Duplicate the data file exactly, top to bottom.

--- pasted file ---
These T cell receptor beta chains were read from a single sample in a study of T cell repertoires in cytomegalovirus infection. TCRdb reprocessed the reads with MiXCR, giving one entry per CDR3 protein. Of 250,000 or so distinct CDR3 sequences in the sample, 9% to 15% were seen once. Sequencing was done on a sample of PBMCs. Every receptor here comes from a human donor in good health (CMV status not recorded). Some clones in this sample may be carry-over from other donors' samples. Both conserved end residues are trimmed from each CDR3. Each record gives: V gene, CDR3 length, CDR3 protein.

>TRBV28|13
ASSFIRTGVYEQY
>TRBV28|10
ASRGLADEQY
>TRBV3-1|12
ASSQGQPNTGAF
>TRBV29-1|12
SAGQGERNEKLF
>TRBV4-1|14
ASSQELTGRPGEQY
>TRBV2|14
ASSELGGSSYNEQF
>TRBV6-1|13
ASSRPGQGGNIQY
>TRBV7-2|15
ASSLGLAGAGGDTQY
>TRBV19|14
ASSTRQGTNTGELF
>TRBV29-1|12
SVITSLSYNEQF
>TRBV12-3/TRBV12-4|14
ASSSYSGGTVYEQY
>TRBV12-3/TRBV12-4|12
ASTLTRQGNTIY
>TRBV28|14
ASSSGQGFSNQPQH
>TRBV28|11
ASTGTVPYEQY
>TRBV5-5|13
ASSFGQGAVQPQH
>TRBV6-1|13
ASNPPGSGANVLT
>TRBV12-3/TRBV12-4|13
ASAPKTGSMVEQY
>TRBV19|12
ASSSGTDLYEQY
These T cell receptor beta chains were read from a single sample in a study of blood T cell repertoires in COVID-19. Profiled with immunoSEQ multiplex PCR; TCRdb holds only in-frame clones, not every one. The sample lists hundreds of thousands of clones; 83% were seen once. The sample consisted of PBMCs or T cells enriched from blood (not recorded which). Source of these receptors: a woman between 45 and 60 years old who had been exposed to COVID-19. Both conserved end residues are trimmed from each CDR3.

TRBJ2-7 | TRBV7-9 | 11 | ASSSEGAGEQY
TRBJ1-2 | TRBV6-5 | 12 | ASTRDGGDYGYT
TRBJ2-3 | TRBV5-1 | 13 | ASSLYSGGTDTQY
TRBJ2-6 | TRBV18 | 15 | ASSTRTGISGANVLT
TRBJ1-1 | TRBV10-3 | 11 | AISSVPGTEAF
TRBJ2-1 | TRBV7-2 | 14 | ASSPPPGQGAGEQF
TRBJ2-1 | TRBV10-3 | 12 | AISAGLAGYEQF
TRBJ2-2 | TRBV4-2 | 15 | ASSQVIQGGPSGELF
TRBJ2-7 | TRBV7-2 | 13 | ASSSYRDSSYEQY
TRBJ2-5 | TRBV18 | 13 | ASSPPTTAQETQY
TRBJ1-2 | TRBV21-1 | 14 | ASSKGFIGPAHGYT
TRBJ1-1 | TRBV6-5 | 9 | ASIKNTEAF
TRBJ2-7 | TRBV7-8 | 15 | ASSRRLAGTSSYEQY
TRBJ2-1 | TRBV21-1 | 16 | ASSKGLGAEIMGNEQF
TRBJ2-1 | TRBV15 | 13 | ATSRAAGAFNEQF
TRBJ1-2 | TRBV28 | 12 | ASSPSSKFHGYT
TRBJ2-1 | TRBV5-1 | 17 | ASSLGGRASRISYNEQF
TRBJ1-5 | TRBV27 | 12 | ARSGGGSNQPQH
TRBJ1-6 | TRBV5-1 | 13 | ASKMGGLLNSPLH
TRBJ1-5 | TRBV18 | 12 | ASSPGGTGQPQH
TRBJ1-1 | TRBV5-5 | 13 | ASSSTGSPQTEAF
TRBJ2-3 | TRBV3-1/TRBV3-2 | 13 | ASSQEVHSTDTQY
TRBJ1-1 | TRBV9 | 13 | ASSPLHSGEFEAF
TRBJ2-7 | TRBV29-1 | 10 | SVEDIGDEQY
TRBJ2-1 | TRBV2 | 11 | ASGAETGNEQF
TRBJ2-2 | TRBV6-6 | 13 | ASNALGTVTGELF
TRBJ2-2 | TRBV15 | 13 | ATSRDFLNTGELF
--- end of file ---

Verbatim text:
These T cell receptor beta chains were read from a single sample in a study of T cell repertoires in cytomegalovirus infection. TCRdb reprocessed the reads with MiXCR, giving one entry per CDR3 protein. Of 250,000 or so distinct CDR3 sequences in the sample, 9% to 15% were seen once. Sequencing was done on a sample of PBMCs. Every receptor here comes from a human donor in good health (CMV status not recorded). Some clones in this sample may be carry-over from other donors' samples. Both conserved end residues are trimmed from each CDR3. Each record gives: V gene, CDR3 length, CDR3 protein.

>TRBV28|13
ASSFIRTGVYEQY
>TRBV28|10
ASRGLADEQY
>TRBV3-1|12
ASSQGQPNTGAF
>TRBV29-1|12
SAGQGERNEKLF
>TRBV4-1|14
ASSQELTGRPGEQY
>TRBV2|14
ASSELGGSSYNEQF
>TRBV6-1|13
ASSRPGQGGNIQY
>TRBV7-2|15
ASSLGLAGAGGDTQY
>TRBV19|14
ASSTRQGTNTGELF
>TRBV29-1|12
SVITSLSYNEQF
>TRBV12-3/TRBV12-4|14
ASSSYSGGTVYEQY
>TRBV12-3/TRBV12-4|12
ASTLTRQGNTIY
>TRBV28|14
ASSSGQGFSNQPQH
>TRBV28|11
ASTGTVPYEQY
>TRBV5-5|13
ASSFGQGAVQPQH
>TRBV6-1|13
ASNPPGSGANVLT
>TRBV12-3/TRBV12-4|13
ASAPKTGSMVEQY
>TRBV19|12
ASSSGTDLYEQY
These T cell receptor beta chains were read from a single sample in a study of blood T cell repertoires in COVID-19. Profiled with immunoSEQ multiplex PCR; TCRdb holds only in-frame clones, not every one. The sample lists hundreds of thousands of clones; 83% were seen once. The sample consisted of PBMCs or T cells enriched from blood (not recorded which). Source of these receptors: a woman between 45 and 60 years old who had been exposed to COVID-19. Both conserved end residues are trimmed from each CDR3.

TRBJ2-7 | TRBV7-9 | 11 | ASSSEGAGEQY
TRBJ1-2 | TRBV6-5 | 12 | ASTRDGGDYGYT
TRBJ2-3 | TRBV5-1 | 13 | ASSLYSGGTDTQY
TRBJ2-6 | TRBV18 | 15 | ASSTRTGISGANVLT
TRBJ1-1 | TRBV10-3 | 11 | AISSVPGTEAF
TRBJ2-1 | TRBV7-2 | 14 | ASSPPPGQGAGEQF
TRBJ2-1 | TRBV10-3 | 12 | AISAGLAGYEQF
TRBJ2-2 | TRBV4-2 | 15 | ASSQVIQGGPSGELF
TRBJ2-7 | TRBV7-2 | 13 | ASSSYRDSSYEQY
TRBJ2-5 | TRBV18 | 13 | ASSPPTTAQETQY
TRBJ1-2 | TRBV21-1 | 14 | ASSKGFIGPAHGYT
TRBJ1-1 | TRBV6-5 | 9 | ASIKNTEAF
TRBJ2-7 | TRBV7-8 | 15 | ASSRRLAGTSSYEQY
TRBJ2-1 | TRBV21-1 | 16 | ASSKGLGAEIMGNEQF
TRBJ2-1 | TRBV15 | 13 | ATSRAAGAFNEQF
TRBJ1-2 | TRBV28 | 12 | ASSPSSKFHGYT
TRBJ2-1 | TRBV5-1 | 17 | ASSLGGRASRISYNEQF
TRBJ1-5 | TRBV27 | 12 | ARSGGGSNQPQH
TRBJ1-6 | TRBV5-1 | 13 | ASKMGGLLNSPLH
TRBJ1-5 | TRBV18 | 12 | ASSPGGTGQPQH
TRBJ1-1 | TRBV5-5 | 13 | ASSSTGSPQTEAF
TRBJ2-3 | TRBV3-1/TRBV3-2 | 13 | ASSQEVHSTDTQY
TRBJ1-1 | TRBV9 | 13 | ASSPLHSGEFEAF
TRBJ2-7 | TRBV29-1 | 10 | SVEDIGDEQY
TRBJ2-1 | TRBV2 | 11 | ASGAETGNEQF
TRBJ2-2 | TRBV6-6 | 13 | ASNALGTVTGELF
TRBJ2-2 | TRBV15 | 13 | ATSRDFLNTGELF